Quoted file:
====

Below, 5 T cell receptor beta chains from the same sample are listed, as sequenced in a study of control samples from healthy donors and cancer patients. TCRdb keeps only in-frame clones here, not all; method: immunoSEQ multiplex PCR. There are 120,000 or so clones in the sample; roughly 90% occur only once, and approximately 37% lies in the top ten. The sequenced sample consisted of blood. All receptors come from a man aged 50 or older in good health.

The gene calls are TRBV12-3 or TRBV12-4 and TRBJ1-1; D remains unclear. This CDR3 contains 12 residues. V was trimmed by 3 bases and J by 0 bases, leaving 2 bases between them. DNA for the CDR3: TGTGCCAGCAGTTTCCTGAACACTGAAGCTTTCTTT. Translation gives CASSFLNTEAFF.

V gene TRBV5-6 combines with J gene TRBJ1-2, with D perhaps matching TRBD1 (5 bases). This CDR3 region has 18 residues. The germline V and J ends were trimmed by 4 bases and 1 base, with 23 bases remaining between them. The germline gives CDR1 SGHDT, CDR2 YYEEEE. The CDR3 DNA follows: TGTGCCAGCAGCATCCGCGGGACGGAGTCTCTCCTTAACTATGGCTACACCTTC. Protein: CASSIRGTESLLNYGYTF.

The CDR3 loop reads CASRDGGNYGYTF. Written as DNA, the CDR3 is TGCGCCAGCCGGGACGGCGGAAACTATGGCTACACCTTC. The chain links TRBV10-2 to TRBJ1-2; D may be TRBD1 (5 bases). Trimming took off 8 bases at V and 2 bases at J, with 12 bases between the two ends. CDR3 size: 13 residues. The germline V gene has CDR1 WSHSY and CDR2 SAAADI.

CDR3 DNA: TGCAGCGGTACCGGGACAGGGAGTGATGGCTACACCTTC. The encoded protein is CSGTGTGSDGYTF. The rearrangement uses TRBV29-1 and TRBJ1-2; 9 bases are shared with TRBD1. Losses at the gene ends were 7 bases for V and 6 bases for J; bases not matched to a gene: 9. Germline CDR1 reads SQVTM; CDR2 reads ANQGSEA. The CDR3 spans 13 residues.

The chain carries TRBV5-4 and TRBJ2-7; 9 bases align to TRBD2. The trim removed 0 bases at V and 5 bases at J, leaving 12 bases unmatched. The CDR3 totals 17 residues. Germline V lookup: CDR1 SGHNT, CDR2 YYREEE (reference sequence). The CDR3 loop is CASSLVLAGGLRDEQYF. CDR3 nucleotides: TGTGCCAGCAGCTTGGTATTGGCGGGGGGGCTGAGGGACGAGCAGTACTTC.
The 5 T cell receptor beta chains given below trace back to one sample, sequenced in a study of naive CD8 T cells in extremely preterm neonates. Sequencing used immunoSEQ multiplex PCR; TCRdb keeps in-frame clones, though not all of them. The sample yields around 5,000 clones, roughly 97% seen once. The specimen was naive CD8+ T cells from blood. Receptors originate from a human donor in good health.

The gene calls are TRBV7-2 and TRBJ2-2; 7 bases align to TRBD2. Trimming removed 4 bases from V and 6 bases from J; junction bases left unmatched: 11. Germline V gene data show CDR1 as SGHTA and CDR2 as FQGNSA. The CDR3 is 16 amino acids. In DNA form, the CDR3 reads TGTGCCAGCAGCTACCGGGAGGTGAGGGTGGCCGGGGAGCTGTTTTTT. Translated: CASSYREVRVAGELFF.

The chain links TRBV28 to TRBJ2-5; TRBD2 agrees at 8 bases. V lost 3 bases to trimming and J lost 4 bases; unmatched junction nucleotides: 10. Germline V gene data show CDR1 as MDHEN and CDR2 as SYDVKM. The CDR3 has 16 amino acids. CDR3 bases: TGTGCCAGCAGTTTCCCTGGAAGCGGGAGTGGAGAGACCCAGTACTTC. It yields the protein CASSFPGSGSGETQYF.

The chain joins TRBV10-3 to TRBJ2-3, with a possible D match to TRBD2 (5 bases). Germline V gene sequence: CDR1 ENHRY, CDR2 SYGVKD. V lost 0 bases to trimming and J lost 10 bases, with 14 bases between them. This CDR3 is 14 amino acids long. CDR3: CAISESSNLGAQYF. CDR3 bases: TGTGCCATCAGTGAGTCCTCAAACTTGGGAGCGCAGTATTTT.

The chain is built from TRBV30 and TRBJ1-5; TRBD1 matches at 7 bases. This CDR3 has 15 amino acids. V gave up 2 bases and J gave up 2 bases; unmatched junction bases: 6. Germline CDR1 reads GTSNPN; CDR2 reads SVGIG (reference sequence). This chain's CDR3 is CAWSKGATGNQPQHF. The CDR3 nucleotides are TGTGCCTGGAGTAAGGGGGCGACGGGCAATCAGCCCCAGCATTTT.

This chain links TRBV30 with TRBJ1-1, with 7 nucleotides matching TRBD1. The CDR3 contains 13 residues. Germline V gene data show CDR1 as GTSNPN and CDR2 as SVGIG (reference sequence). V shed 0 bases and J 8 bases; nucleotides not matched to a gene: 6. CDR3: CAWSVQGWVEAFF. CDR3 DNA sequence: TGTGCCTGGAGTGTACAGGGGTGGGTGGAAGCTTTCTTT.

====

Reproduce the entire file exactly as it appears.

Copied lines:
Below, 5 T cell receptor beta chains from the same sample are listed, as sequenced in a study of control samples from healthy donors and cancer patients. TCRdb keeps only in-frame clones here, not all; method: immunoSEQ multiplex PCR. There are 120,000 or so clones in the sample; roughly 90% occur only once, and approximately 37% lies in the top ten. The sequenced sample consisted of blood. All receptors come from a man aged 50 or older in good health.

The gene calls are TRBV12-3 or TRBV12-4 and TRBJ1-1; D remains unclear. This CDR3 contains 12 residues. V was trimmed by 3 bases and J by 0 bases, leaving 2 bases between them. DNA for the CDR3: TGTGCCAGCAGTTTCCTGAACACTGAAGCTTTCTTT. Translation gives CASSFLNTEAFF.

V gene TRBV5-6 combines with J gene TRBJ1-2, with D perhaps matching TRBD1 (5 bases). This CDR3 region has 18 residues. The germline V and J ends were trimmed by 4 bases and 1 base, with 23 bases remaining between them. The germline gives CDR1 SGHDT, CDR2 YYEEEE. The CDR3 DNA follows: TGTGCCAGCAGCATCCGCGGGACGGAGTCTCTCCTTAACTATGGCTACACCTTC. Protein: CASSIRGTESLLNYGYTF.

The CDR3 loop reads CASRDGGNYGYTF. Written as DNA, the CDR3 is TGCGCCAGCCGGGACGGCGGAAACTATGGCTACACCTTC. The chain links TRBV10-2 to TRBJ1-2; D may be TRBD1 (5 bases). Trimming took off 8 bases at V and 2 bases at J, with 12 bases between the two ends. CDR3 size: 13 residues. The germline V gene has CDR1 WSHSY and CDR2 SAAADI.

CDR3 DNA: TGCAGCGGTACCGGGACAGGGAGTGATGGCTACACCTTC. The encoded protein is CSGTGTGSDGYTF. The rearrangement uses TRBV29-1 and TRBJ1-2; 9 bases are shared with TRBD1. Losses at the gene ends were 7 bases for V and 6 bases for J; bases not matched to a gene: 9. Germline CDR1 reads SQVTM; CDR2 reads ANQGSEA. The CDR3 spans 13 residues.

The chain carries TRBV5-4 and TRBJ2-7; 9 bases align to TRBD2. The trim removed 0 bases at V and 5 bases at J, leaving 12 bases unmatched. The CDR3 totals 17 residues. Germline V lookup: CDR1 SGHNT, CDR2 YYREEE (reference sequence). The CDR3 loop is CASSLVLAGGLRDEQYF. CDR3 nucleotides: TGTGCCAGCAGCTTGGTATTGGCGGGGGGGCTGAGGGACGAGCAGTACTTC.
The 5 T cell receptor beta chains given below trace back to one sample, sequenced in a study of naive CD8 T cells in extremely preterm neonates. Sequencing used immunoSEQ multiplex PCR; TCRdb keeps in-frame clones, though not all of them. The sample yields around 5,000 clones, roughly 97% seen once. The specimen was naive CD8+ T cells from blood. Receptors originate from a human donor in good health.

The gene calls are TRBV7-2 and TRBJ2-2; 7 bases align to TRBD2. Trimming removed 4 bases from V and 6 bases from J; junction bases left unmatched: 11. Germline V gene data show CDR1 as SGHTA and CDR2 as FQGNSA. The CDR3 is 16 amino acids. In DNA form, the CDR3 reads TGTGCCAGCAGCTACCGGGAGGTGAGGGTGGCCGGGGAGCTGTTTTTT. Translated: CASSYREVRVAGELFF.

The chain links TRBV28 to TRBJ2-5; TRBD2 agrees at 8 bases. V lost 3 bases to trimming and J lost 4 bases; unmatched junction nucleotides: 10. Germline V gene data show CDR1 as MDHEN and CDR2 as SYDVKM. The CDR3 has 16 amino acids. CDR3 bases: TGTGCCAGCAGTTTCCCTGGAAGCGGGAGTGGAGAGACCCAGTACTTC. It yields the protein CASSFPGSGSGETQYF.

The chain joins TRBV10-3 to TRBJ2-3, with a possible D match to TRBD2 (5 bases). Germline V gene sequence: CDR1 ENHRY, CDR2 SYGVKD. V lost 0 bases to trimming and J lost 10 bases, with 14 bases between them. This CDR3 is 14 amino acids long. CDR3: CAISESSNLGAQYF. CDR3 bases: TGTGCCATCAGTGAGTCCTCAAACTTGGGAGCGCAGTATTTT.

The chain is built from TRBV30 and TRBJ1-5; TRBD1 matches at 7 bases. This CDR3 has 15 amino acids. V gave up 2 bases and J gave up 2 bases; unmatched junction bases: 6. Germline CDR1 reads GTSNPN; CDR2 reads SVGIG (reference sequence). This chain's CDR3 is CAWSKGATGNQPQHF. The CDR3 nucleotides are TGTGCCTGGAGTAAGGGGGCGACGGGCAATCAGCCCCAGCATTTT.

This chain links TRBV30 with TRBJ1-1, with 7 nucleotides matching TRBD1. The CDR3 contains 13 residues. Germline V gene data show CDR1 as GTSNPN and CDR2 as SVGIG (reference sequence). V shed 0 bases and J 8 bases; nucleotides not matched to a gene: 6. CDR3: CAWSVQGWVEAFF. CDR3 DNA sequence: TGTGCCTGGAGTGTACAGGGGTGGGTGGAAGCTTTCTTT.